It would be an unprecedented shift in Intel’s strategy. The Santa Clara company is considering for the first time in its history to have its chips manufactured in third-party factories, undermining its strategy of the last 30 years. Intel is indeed the last American company to design and then manufacture its processors entirely on American soil, in factories located in Oregon, Arizona or even in New Mexico. Even if of course, Intel also has factories in other countries, including Israel, Ireland or even China.
But faced with the difficulties encountered by its production lines – they struggle to keep up with 7-nanometer engraving – Intel thinks it would be more reasonable to call on subcontractors who are more efficient than it in this area. Of course, TSMC would be the first to be affected. The Taiwanese company is at the forefront of the field, manufacturing chips for many foreign companies, including Apple’s.
Manufacturing that would be closer to China
This strategic change would be an admission of failure for Intel, which in recent years has missed the turn in mobility and de facto in the design of ARM chips that equip smartphones, tablets and even soon the next Apple Macs. It would also be a disavowal of the industrial policy of Donald Trump, who since the start of his mandate has tried to encourage American technology companies to manufacture their equipment in their territory of origin.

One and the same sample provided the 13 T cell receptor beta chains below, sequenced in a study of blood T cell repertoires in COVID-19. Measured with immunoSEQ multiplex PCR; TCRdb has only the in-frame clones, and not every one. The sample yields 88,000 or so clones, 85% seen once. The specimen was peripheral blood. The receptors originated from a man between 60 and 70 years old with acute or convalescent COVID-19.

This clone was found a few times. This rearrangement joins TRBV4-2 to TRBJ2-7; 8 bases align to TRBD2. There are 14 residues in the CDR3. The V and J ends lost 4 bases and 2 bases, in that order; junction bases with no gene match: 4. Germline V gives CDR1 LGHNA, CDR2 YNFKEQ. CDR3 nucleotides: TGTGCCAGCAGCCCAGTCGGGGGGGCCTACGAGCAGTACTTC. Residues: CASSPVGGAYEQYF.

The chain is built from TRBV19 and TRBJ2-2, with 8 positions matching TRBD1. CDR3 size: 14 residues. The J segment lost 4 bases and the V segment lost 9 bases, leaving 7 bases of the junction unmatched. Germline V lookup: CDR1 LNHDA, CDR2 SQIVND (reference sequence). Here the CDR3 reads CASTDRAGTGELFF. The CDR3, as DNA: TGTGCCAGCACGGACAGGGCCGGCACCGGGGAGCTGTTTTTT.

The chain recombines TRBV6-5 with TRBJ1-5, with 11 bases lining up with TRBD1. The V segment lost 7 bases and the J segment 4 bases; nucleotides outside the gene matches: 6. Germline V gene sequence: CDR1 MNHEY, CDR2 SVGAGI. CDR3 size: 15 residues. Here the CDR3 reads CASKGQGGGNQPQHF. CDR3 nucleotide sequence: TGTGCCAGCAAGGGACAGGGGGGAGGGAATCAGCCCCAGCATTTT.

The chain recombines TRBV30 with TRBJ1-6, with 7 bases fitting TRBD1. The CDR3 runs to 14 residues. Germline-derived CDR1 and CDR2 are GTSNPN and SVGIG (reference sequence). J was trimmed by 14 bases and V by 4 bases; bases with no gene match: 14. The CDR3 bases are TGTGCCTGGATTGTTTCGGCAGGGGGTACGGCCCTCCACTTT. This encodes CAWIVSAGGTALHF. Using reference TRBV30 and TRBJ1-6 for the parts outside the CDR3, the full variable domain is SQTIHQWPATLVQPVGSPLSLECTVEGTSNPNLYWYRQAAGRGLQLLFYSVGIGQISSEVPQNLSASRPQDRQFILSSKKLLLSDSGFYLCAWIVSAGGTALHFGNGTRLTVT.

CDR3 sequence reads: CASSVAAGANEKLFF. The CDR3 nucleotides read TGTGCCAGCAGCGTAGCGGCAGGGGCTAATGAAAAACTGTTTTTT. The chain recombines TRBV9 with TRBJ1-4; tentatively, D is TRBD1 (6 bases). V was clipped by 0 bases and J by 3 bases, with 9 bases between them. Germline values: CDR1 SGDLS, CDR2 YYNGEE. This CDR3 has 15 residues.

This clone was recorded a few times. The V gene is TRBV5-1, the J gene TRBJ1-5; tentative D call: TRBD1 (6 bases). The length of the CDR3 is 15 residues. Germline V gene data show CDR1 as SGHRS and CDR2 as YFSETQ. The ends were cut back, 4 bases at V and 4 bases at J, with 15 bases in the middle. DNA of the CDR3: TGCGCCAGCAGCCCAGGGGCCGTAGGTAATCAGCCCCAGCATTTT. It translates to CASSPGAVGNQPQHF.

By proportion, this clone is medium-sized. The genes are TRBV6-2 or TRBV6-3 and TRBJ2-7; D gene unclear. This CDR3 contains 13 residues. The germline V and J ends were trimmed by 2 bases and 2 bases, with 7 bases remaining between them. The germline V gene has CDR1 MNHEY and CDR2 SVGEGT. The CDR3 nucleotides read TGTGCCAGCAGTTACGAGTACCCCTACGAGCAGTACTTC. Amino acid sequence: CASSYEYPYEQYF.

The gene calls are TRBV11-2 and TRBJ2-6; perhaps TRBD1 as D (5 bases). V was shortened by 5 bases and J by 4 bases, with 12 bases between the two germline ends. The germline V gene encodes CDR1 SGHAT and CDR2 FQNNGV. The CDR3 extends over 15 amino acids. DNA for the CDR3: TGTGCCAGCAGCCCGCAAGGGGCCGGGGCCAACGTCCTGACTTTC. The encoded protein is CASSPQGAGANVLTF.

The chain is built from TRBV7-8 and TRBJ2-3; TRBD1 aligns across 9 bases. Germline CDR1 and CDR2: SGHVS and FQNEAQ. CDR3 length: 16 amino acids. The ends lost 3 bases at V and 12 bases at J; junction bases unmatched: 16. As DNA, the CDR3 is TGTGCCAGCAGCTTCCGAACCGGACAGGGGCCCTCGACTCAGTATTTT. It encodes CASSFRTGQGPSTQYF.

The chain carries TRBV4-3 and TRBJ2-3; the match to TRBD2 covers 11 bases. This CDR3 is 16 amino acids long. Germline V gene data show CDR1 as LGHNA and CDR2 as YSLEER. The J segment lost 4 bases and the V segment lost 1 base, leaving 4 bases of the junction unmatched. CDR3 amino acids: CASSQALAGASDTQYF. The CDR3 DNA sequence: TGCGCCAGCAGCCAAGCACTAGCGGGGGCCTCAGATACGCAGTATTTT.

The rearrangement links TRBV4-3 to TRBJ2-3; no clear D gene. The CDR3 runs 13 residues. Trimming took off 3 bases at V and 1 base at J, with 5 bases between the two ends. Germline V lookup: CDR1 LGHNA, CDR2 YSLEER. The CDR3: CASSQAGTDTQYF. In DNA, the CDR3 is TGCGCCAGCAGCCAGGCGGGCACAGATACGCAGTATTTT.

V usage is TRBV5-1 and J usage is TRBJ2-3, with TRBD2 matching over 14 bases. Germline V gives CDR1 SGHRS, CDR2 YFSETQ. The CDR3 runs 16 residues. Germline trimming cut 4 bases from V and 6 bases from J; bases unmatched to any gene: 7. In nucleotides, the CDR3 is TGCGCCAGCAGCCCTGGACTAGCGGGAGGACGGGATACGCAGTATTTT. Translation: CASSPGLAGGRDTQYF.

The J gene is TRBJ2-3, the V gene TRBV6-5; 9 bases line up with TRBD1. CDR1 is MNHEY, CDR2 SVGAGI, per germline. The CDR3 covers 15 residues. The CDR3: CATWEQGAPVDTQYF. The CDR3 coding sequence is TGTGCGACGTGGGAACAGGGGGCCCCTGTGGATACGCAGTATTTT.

If TSMC took over the manufacturing of Intel’s chips, the know-how and engineering of the American group would then be transferred closer to China, certainly in the factory in Hshinchu, based in Taiwan. While the Taiwanese state claims its independence from China, the latter continues to regard the island as a province in its own right.
A strategic activity for the United States
This situation would raise doubts about China’s spying on American equipment and communications. Intel chips are present not only in personal computers, but mainly power data centers used in the nuclear, space and aeronautical industries of the United States and its allies.
It was this argument in particular that prompted the US president to oust Huawei from 5G networks in the United States and to ban several companies, including Google, from collaborating with the Chinese manufacturer. Following the announcement, Intel shares fell 16% in the stock market.